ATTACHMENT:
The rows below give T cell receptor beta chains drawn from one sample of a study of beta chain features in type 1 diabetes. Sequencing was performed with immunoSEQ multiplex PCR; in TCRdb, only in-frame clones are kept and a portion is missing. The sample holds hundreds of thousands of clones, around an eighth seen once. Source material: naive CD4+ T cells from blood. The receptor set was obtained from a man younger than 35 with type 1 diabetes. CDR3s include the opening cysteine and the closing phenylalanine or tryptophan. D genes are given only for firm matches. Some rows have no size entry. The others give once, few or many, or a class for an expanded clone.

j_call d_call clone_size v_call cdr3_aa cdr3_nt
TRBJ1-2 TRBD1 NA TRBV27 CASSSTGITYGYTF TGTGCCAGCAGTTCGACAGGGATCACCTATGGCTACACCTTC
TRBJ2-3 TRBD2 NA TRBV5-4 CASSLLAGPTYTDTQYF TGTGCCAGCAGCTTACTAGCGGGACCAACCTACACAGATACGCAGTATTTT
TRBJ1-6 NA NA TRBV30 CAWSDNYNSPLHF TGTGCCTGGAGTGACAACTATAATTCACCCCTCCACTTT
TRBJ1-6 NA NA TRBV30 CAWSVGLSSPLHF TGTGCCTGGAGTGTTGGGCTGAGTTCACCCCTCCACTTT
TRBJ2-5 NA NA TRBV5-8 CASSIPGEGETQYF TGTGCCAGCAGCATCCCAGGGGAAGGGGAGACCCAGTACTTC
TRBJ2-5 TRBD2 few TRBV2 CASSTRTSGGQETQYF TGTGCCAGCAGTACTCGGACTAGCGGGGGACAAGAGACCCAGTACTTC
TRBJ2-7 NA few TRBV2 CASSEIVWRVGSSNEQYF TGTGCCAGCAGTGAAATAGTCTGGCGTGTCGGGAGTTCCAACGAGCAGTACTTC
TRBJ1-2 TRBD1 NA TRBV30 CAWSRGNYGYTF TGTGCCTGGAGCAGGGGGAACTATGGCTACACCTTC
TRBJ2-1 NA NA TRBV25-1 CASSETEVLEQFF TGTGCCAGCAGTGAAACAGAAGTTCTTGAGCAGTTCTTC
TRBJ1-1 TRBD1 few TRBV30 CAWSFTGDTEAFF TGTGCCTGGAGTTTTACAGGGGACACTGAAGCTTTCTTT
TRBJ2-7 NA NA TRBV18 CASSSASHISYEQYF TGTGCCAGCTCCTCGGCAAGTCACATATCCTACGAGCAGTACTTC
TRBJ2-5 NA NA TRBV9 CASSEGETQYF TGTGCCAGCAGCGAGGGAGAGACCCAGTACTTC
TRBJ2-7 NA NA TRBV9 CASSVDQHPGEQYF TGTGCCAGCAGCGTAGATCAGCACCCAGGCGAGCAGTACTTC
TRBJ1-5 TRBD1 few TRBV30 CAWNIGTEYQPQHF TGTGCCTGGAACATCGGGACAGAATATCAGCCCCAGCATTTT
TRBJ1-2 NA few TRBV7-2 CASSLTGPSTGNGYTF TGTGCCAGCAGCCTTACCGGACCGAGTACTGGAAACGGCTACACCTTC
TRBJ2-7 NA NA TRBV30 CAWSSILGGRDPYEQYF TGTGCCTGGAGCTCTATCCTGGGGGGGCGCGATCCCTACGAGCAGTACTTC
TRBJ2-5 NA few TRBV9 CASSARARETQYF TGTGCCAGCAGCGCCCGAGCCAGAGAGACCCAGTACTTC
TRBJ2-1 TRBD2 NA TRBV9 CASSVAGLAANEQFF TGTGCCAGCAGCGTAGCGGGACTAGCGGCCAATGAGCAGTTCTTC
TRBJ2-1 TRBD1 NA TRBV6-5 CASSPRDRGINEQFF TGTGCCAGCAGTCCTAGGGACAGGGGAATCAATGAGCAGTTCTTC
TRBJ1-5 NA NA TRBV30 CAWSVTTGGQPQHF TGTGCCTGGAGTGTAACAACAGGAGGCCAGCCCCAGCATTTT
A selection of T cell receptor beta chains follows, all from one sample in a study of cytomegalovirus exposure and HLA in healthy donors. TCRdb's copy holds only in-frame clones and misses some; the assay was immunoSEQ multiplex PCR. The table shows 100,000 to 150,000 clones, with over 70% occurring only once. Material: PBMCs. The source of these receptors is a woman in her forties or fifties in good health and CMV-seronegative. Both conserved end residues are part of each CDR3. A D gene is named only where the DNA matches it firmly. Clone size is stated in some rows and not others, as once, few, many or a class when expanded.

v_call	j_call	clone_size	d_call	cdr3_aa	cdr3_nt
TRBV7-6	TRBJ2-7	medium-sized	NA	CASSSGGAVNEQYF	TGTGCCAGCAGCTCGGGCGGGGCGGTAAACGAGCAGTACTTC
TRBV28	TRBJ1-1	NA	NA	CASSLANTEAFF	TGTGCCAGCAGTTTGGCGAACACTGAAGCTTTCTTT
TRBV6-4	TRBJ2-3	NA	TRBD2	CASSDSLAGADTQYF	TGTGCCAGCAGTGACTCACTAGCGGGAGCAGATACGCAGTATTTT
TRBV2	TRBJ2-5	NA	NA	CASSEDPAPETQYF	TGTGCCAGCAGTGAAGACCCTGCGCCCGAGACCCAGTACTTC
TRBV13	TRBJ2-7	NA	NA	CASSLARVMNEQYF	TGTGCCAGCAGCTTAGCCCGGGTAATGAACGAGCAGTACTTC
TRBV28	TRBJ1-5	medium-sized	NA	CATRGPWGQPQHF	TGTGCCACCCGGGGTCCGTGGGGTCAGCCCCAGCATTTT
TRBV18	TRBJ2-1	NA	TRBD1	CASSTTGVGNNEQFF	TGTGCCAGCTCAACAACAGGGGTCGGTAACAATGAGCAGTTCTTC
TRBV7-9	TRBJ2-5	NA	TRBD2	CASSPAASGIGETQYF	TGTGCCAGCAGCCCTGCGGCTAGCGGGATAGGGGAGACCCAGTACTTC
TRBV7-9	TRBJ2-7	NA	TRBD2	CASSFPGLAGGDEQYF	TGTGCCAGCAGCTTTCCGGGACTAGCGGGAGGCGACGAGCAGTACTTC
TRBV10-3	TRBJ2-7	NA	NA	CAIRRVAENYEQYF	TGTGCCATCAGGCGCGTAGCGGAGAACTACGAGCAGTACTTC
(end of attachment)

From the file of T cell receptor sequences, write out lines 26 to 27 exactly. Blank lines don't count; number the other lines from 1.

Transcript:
TRBV28	TRBJ1-1	NA	NA	CASSLANTEAFF	TGTGCCAGCAGTTTGGCGAACACTGAAGCTTTCTTT
TRBV6-4	TRBJ2-3	NA	TRBD2	CASSDSLAGADTQYF	TGTGCCAGCAGTGACTCACTAGCGGGAGCAGATACGCAGTATTTT